Col. George K. Roberts
Department of the Army
June 3, 1919
Yes, reports of the bombings have reached us. My friends are concerned, but not in the way your supervisors believe. Many of the men here are, like me, veterans of the Army and saw combat in Europe. They are patriotic Americans and are in no way advocates of anarchy; they are as strongly anti-Communist as you and I.
Monday, June 20
On Monday we’d planned to visit Chincoteague and Assateague Islands. I wanted to go badly, and figured that I could manage the trip on crutches.
We only had room for eight, or we’d have to take a second vehicle. Dad, Doug, Jeff, Val, Kevin, Kristen, Pete and me were the lucky adventurers. I sat in the middle seat, facing sideways, my right leg draped over Pete’s and Kristen’s laps.
We crossed the Chesapeake Bay Bridge and wound our way south along its western edge, getting occasional whiffs of nastiness from the gigantic chicken farms scattered along the peninsula. We finally crossed back into Virginia and turned east for the bridge to Chincoteague.Jeff, Kevin and I had been here as kids. Once we’d camped on Assateague and Jeff had gotten to see wild ponies in their natural habitat. It was one of the highlights of his life.
We wouldn’t be seeing ponies today, but none of us minded. It was delightful just to be in the friendly little town, breathing in salt air, and eating some of the best homemade ice cream on the planet.
When we got back to McLean in late afternoon, bearing crab cakes for everyone, we found Linda and Sarge there alone. Doug said, “Where are the others?”
Linda said, “Dennis and Toni are with Marilyn and Cliff at Tyler and Blair’s house.”
I said, “They’re having a summit meeting?”
Pete asked, “Were Blair’s parents invited?”
Linda gave Pete a look. “I doubt that.”
Pete and Dad decided to make shrimp and grits for dinner to accompany the crab cakes. Linda and Val pitched in to help, which gave me an opportunity to get Sarge by himself in the family room. “Grampa? We – Jeff, Kevin and I – were wondering if you’d talk to Dad. We’re worried about him.”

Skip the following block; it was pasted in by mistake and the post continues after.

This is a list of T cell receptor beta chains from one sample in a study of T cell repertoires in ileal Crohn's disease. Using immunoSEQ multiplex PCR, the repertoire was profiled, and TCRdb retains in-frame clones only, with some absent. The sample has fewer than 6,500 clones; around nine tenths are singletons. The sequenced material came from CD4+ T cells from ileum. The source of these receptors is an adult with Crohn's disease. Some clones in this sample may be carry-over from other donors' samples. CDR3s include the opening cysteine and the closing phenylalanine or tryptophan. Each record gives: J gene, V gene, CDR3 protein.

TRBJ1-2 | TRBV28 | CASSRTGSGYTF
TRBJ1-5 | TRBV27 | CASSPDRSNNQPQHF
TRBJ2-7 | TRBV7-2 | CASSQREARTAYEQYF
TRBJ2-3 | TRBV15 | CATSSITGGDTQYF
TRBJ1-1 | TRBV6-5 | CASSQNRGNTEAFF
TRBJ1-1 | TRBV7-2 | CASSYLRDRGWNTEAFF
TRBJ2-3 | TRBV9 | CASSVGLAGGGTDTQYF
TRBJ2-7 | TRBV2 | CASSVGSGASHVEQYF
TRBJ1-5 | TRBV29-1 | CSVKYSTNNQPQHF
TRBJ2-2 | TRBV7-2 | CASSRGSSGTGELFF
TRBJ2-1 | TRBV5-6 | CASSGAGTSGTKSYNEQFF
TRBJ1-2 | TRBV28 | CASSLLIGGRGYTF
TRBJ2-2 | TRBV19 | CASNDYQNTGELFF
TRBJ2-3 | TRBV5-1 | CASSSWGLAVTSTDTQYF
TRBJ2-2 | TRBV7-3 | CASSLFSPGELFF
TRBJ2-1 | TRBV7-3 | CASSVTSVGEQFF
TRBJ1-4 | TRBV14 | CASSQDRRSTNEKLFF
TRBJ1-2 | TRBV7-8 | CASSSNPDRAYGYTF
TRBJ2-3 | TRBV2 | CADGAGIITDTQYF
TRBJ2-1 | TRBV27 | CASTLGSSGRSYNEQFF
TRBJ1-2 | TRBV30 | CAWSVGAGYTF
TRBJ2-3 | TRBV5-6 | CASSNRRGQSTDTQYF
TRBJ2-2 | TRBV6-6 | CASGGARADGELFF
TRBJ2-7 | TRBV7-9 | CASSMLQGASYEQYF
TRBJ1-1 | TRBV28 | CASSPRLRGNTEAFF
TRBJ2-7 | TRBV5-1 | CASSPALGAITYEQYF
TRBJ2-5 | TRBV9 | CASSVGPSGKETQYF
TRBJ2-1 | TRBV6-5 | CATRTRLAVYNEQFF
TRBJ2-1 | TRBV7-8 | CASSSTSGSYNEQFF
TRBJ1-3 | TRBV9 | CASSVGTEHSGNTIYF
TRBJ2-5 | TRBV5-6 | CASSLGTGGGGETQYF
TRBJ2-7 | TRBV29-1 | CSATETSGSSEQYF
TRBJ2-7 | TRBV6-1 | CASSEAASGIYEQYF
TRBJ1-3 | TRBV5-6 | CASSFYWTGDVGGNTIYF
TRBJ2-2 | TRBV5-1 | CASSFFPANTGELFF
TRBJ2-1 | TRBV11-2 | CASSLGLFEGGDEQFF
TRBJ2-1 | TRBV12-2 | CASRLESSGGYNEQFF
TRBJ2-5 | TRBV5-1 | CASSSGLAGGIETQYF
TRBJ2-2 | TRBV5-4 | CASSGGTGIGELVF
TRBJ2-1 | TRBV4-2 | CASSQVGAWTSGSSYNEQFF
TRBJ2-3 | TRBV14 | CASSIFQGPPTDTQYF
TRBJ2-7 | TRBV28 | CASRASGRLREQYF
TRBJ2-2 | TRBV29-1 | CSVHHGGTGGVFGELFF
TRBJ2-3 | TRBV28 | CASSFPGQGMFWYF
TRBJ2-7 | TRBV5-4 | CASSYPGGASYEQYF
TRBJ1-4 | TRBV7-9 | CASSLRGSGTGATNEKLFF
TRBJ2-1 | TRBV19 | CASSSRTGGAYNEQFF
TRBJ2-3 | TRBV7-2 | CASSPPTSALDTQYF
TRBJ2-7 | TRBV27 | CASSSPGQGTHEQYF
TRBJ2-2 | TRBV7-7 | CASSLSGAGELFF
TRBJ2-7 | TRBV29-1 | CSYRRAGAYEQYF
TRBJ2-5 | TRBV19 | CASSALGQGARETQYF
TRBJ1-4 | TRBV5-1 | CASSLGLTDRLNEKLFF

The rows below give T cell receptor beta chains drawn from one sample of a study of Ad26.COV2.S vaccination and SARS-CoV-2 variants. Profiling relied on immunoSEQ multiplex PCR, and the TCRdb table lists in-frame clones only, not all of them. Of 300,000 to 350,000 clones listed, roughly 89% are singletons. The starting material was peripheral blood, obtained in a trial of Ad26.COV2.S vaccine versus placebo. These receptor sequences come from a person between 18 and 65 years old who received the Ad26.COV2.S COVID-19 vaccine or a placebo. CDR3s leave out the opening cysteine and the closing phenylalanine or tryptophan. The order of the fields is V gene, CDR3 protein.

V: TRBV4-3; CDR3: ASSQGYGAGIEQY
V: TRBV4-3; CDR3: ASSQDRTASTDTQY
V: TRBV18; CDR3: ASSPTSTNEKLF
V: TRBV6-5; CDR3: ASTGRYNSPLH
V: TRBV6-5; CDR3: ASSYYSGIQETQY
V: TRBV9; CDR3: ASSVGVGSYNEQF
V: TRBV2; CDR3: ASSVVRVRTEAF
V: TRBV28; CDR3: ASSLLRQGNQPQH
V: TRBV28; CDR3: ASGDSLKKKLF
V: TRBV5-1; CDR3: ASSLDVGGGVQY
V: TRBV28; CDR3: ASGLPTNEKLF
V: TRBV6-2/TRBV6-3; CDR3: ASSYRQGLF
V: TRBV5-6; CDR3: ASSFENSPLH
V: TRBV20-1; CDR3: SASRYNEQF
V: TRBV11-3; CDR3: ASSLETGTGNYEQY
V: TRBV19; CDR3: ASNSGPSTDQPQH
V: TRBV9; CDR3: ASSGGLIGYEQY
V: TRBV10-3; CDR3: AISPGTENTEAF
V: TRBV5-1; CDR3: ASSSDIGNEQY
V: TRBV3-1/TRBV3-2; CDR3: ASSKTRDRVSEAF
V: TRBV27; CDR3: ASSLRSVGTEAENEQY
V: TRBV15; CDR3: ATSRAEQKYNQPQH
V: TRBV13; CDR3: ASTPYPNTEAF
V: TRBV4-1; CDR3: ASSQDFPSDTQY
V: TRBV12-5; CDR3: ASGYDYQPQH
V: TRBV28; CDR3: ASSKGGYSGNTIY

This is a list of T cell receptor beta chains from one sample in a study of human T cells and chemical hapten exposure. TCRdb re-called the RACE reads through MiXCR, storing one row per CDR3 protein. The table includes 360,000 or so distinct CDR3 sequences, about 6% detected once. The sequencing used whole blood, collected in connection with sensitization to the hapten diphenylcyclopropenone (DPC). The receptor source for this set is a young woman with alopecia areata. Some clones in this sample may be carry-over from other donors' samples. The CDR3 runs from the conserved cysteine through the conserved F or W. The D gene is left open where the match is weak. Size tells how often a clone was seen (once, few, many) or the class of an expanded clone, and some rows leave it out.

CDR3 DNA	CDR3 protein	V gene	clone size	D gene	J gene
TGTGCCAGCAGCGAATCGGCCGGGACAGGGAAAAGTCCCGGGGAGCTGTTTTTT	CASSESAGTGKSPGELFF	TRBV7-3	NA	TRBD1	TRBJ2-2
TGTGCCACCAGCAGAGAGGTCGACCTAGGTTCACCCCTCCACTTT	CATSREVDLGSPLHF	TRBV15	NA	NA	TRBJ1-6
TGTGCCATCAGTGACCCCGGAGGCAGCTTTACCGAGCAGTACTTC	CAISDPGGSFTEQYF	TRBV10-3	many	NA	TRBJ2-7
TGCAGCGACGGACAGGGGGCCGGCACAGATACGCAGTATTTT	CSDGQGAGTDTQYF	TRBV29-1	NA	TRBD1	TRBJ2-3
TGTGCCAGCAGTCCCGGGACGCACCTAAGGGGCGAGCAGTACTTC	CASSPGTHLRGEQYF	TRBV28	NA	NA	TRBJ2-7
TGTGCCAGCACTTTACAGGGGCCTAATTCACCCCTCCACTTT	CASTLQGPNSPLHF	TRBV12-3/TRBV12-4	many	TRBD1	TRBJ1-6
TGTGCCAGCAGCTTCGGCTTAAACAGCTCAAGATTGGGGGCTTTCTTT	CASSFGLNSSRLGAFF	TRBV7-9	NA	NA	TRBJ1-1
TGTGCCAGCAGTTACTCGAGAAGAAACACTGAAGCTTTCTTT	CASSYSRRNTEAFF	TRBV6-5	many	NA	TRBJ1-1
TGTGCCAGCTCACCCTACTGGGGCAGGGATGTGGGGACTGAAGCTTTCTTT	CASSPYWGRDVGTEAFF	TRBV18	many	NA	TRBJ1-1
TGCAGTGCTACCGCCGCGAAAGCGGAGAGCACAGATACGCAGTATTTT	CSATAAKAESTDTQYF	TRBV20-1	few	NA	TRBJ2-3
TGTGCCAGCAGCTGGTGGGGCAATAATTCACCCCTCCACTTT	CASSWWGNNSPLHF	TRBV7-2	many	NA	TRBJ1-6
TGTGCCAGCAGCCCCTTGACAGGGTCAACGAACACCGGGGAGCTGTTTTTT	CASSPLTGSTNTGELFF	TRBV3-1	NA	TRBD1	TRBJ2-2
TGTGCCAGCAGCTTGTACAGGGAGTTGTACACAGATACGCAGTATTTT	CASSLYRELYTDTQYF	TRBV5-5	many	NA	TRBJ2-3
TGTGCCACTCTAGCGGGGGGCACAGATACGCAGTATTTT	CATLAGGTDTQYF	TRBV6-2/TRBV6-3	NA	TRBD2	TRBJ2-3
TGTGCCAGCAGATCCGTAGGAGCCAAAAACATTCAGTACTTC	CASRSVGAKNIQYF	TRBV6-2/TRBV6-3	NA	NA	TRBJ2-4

Sarge nodded. “I’ve noticed that he’s quieter. Think that’s since the trial?”
I said, “The trial, his breakup with Barb, and coming here are all tangled up together. He was at the cemetery for hours on Saturday.”
Sarge looked surprised. “I didn’t realize he was gone that long.”
“Everyone was getting ready for the boil. There was a lot going on.” I took a deep breath. “He won’t listen to us. He’ll just tell us he’s fine. Maybe he’ll talk to you.”
“Mm.” Sarge pushed to his feet and patted my cheek. “I’ll see what I can get out of him. Right now, I need a nap.”
Dennis and Toni came home just as Pete and Dad were getting ready to cook. The rest of us were gathered in the kitchen, supervising. Toni said, “Oh, let me help.”
Pete said, “No, ma’am. You sit down. We’ve got this.”
Toni sat at the kitchen table with a sigh. Dennis disappeared into the family room and returned with a glass of Jack Daniels. I said, “Well?”
Dennis rubbed his temples. “The wedding’s on. After some harsh words, the boys are at least being civil to each other. Blair apologized for what he’d said.”